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Opium (Papaver somniferum F. papaveraceae)

Common name: Opium


Scientific name: Papaver somniferum F. papaveraceae
Part used: the air dried milky exudates obtained by increasing the full grown unripe capsule
Main active constituent: morphine and codeine
Uses : morphine as analgesic and narcotic and Codeine as antitussive

Commercial poppy cultivation in France


Capsule of Papaver somniferum showing latex (opium) exuding from incision

Uses
Use as food
The seeds of the poppy are widely used as the popular "poppy seed" found in and on many food items such as bagels, bialys,
muffins and cakes. The seeds can be pressed to form poppyseed oil, which can be used in cooking, or as a carrier for
oil-based paints. The primary flavor compound is 2-pentylfuran.[8]

Seeds themselves contain absolutely no alkaloids whatsoever but may


have a slight residual coating depending upon the way in which they
were harvested,[1] the television show MythBusters demonstrated that
one could test positive for narcotics after consuming 4 poppy seed
bagels. The show Brainiac: Science Abuse had subjects who tested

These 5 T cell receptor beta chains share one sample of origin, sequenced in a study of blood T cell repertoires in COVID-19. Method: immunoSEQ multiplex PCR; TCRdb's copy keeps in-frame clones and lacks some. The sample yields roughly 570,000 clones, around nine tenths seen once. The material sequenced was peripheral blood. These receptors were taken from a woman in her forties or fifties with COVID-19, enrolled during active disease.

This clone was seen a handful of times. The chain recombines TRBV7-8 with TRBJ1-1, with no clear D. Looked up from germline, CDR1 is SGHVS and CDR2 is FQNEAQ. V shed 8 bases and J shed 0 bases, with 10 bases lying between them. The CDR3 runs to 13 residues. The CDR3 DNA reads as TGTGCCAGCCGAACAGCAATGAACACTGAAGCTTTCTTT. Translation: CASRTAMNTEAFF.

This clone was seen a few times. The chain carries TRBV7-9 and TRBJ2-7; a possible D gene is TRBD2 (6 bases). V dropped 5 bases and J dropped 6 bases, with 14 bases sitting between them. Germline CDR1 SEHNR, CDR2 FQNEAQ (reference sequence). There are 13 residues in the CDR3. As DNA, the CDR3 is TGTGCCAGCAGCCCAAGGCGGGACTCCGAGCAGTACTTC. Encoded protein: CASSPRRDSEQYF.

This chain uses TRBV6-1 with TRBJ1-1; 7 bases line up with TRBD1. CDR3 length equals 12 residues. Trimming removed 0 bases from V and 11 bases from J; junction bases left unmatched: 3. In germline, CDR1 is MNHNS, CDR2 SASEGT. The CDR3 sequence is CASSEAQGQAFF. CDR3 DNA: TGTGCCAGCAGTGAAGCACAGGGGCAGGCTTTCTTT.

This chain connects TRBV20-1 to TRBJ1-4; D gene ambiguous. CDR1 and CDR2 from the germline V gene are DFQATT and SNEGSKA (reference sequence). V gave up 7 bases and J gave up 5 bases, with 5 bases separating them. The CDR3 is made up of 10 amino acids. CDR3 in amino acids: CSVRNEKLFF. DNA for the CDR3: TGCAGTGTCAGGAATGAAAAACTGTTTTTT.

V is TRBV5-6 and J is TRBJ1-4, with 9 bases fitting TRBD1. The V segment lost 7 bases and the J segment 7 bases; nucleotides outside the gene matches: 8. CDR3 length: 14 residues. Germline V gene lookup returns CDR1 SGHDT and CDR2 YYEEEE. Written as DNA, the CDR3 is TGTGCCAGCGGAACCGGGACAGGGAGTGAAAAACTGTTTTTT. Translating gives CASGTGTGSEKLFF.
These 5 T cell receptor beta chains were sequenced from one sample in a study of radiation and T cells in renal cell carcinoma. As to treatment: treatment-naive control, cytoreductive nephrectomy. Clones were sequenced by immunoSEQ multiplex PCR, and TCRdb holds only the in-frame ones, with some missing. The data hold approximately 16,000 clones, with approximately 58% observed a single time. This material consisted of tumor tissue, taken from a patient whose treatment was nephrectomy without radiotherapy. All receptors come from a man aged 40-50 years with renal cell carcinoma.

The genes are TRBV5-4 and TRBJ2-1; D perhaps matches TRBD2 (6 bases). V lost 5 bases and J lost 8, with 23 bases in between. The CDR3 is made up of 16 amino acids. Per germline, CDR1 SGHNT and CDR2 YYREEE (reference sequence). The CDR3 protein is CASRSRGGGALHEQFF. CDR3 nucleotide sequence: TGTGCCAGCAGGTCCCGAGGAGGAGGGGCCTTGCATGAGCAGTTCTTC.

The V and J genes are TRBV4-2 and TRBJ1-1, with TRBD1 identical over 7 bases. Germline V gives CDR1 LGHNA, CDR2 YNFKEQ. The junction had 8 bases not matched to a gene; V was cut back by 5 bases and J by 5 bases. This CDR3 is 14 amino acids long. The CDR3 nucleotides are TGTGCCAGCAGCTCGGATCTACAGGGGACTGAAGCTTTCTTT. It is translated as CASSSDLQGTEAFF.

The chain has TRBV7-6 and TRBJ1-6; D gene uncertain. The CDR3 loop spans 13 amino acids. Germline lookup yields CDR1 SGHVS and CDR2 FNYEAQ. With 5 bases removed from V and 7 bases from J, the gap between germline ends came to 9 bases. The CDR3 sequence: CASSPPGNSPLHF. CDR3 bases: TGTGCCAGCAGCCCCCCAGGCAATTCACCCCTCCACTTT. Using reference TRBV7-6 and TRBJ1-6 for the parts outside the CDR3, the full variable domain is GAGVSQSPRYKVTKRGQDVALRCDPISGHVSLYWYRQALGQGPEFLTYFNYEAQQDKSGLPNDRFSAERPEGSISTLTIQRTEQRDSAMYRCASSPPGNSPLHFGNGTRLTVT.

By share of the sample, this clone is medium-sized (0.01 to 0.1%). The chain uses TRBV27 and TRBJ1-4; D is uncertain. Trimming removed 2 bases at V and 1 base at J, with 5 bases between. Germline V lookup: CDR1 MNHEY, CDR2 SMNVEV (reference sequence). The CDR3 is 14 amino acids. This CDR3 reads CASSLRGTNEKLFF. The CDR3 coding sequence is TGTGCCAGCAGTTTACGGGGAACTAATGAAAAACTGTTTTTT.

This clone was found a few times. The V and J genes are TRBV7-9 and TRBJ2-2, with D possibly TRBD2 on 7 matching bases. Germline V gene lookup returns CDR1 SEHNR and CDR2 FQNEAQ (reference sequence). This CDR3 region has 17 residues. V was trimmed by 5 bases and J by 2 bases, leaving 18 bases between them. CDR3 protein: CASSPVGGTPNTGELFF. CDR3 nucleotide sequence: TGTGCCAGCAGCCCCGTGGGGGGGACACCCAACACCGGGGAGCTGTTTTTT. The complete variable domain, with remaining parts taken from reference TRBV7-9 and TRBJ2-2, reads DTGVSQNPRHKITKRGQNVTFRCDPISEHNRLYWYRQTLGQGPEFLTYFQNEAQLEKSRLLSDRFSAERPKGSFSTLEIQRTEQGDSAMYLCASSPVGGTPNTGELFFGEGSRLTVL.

positive with only 2 poppy seed bagels. This situation was parodied on
the show Seinfeld. As a result, the US standard for unirnalysis raised the
threshold for a positive result by a considerable amount. As a result it is
almost humanly impossible to offer a positive toxicology screen due to
normal consumption of poppy seed products, or seeds themselves.

In India, Iran and Turkey opium poppy is known as Khaskhas or Haşhaş (pronounced: "Hashhash" or in Persian: "Khash Khaash")
and is considered a highly nutritious food item, mostly added in dough while baking bread, highly recommended for
pregnant women and new mothers.

In Lithuania and Eastern Slovakia a traditional meal is prepared for the Kūčios (Christmas Eve) dinner from the poppy seeds.
They are ground and mixed with water; round yeast biscuits (kūčiukai) (slovak - Bobalky) are soaked in the resulting poppy
seed 'milk' and served cold.

In Central Europe poppy strudel and traditional bejgli is very popular in winter, especially during Christmas.

Opium is the air-dried milky exudation obtained from excised unripe fruits. It is extensively smoked as an intoxicant.

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Commercial products are called Turkey Opium, Indian Opium, Persian Opium, Chinese Opium, and Egyptian Opium, and they
differ in appearance and quality. Opium is largely used for manufacture of morphine, codeine, narcotine, laudenine,
papaverine, and many other alkaloids. It is also the source of the toxic and extremely habitforming narcotic heroin or
dimorphine, prohibited in some countries. Seeds contain no opium and are used extensively in baking and sprinkling on rolls